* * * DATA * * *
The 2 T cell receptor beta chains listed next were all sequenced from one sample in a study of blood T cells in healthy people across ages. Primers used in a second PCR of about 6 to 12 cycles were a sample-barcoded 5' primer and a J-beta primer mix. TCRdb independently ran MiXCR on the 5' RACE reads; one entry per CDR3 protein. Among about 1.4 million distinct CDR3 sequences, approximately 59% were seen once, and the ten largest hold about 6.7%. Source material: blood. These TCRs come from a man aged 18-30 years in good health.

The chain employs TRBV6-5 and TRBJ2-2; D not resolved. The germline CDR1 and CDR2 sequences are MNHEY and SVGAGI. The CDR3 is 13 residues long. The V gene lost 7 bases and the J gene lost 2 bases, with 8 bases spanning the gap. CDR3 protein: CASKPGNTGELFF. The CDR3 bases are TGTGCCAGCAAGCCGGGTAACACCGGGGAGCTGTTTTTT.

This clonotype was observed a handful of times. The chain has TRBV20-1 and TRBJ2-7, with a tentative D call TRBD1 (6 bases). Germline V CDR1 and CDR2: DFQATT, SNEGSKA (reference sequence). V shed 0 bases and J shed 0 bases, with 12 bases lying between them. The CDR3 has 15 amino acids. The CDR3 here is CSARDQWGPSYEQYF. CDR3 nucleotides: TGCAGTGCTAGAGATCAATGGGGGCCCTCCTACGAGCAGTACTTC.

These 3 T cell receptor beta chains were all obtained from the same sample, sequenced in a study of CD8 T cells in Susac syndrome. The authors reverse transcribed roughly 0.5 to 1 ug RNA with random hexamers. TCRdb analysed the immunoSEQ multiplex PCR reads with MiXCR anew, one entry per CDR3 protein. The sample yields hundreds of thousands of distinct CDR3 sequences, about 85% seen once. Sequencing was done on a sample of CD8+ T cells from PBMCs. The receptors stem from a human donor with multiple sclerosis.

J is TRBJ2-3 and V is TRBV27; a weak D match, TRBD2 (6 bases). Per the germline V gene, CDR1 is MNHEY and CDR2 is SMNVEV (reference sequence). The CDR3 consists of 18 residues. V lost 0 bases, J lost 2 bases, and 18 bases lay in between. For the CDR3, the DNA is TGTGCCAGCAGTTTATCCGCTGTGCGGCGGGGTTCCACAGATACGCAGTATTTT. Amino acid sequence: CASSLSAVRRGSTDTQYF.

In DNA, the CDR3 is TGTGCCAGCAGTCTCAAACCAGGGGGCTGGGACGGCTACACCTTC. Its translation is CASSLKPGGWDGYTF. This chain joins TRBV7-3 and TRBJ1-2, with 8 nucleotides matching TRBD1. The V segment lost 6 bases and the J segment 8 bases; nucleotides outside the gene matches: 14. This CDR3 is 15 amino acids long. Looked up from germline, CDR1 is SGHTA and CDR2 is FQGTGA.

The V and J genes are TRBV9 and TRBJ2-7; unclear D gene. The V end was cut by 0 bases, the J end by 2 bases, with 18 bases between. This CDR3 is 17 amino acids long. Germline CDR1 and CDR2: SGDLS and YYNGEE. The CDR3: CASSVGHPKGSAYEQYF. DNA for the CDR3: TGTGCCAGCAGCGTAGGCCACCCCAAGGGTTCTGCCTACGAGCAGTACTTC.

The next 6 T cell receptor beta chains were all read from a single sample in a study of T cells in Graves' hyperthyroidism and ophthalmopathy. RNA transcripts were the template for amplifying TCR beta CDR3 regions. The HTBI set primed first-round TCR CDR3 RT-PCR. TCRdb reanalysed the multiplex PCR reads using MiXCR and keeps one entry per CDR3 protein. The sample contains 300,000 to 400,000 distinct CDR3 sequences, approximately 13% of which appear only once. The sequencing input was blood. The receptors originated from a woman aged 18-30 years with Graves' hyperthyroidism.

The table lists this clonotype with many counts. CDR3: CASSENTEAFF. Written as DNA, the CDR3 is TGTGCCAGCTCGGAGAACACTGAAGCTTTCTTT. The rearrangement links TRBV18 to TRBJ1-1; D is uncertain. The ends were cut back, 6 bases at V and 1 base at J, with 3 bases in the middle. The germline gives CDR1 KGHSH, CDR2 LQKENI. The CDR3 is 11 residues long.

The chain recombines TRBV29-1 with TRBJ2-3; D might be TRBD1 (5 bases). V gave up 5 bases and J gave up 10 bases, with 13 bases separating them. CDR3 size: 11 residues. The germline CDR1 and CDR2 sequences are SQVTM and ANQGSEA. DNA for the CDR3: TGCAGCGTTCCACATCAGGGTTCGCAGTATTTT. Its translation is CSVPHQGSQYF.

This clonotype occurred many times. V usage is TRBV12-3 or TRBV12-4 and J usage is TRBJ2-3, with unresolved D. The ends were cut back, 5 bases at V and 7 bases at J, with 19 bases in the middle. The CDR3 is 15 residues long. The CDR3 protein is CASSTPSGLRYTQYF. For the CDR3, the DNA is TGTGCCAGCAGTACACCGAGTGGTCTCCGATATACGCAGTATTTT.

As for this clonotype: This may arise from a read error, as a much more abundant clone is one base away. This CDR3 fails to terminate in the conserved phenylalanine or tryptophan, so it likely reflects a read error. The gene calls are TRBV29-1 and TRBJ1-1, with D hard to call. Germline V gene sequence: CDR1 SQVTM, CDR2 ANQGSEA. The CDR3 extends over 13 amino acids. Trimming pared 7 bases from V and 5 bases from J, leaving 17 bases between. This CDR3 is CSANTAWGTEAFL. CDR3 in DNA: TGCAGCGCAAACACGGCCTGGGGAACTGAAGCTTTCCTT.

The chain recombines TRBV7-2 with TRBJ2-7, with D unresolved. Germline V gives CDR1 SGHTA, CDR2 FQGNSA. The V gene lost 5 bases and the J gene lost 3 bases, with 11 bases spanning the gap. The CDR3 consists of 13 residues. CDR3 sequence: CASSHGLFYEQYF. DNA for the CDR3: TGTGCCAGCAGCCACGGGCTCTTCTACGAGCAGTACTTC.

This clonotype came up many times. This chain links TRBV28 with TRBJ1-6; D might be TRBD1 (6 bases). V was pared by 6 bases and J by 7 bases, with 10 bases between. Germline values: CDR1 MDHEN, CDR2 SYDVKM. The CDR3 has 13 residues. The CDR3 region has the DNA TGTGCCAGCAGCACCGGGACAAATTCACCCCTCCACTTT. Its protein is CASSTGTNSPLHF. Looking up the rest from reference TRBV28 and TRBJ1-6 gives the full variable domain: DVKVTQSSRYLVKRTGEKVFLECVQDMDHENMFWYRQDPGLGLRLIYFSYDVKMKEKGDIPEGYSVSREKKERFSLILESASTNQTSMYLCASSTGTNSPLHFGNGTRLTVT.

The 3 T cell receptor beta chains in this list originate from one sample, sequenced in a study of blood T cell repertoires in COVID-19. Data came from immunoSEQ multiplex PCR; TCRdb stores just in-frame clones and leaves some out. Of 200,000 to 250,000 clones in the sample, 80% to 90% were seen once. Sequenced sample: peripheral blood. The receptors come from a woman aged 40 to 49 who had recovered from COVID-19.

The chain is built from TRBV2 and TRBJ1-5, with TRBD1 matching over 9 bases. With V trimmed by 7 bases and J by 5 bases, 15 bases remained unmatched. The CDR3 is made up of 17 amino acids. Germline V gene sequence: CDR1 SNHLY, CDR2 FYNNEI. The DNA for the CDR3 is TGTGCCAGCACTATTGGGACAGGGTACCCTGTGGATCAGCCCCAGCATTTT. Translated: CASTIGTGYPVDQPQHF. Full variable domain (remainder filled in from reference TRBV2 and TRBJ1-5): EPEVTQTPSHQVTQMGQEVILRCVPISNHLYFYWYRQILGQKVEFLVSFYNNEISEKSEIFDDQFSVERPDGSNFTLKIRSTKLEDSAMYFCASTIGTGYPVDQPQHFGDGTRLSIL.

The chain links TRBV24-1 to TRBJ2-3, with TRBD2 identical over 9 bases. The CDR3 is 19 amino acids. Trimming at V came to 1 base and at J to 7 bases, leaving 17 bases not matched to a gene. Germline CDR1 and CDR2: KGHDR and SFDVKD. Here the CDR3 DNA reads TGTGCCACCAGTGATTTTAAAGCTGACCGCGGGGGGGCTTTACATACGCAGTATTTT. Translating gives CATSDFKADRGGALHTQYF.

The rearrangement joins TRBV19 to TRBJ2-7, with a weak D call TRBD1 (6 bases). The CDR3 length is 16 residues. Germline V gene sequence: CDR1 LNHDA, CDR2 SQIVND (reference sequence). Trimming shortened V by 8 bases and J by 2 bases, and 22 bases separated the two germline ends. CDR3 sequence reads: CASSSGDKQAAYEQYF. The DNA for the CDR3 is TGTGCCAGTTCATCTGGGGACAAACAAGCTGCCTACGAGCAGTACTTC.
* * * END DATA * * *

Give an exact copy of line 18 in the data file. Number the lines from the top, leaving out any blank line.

The rearrangement joins TRBV19 to TRBJ2-7, with a weak D call TRBD1 (6 bases). The CDR3 length is 16 residues. Germline V gene sequence: CDR1 LNHDA, CDR2 SQIVND (reference sequence). Trimming shortened V by 8 bases and J by 2 bases, and 22 bases separated the two germline ends. CDR3 sequence reads: CASSSGDKQAAYEQYF. The DNA for the CDR3 is TGTGCCAGTTCATCTGGGGACAAACAAGCTGCCTACGAGCAGTACTTC.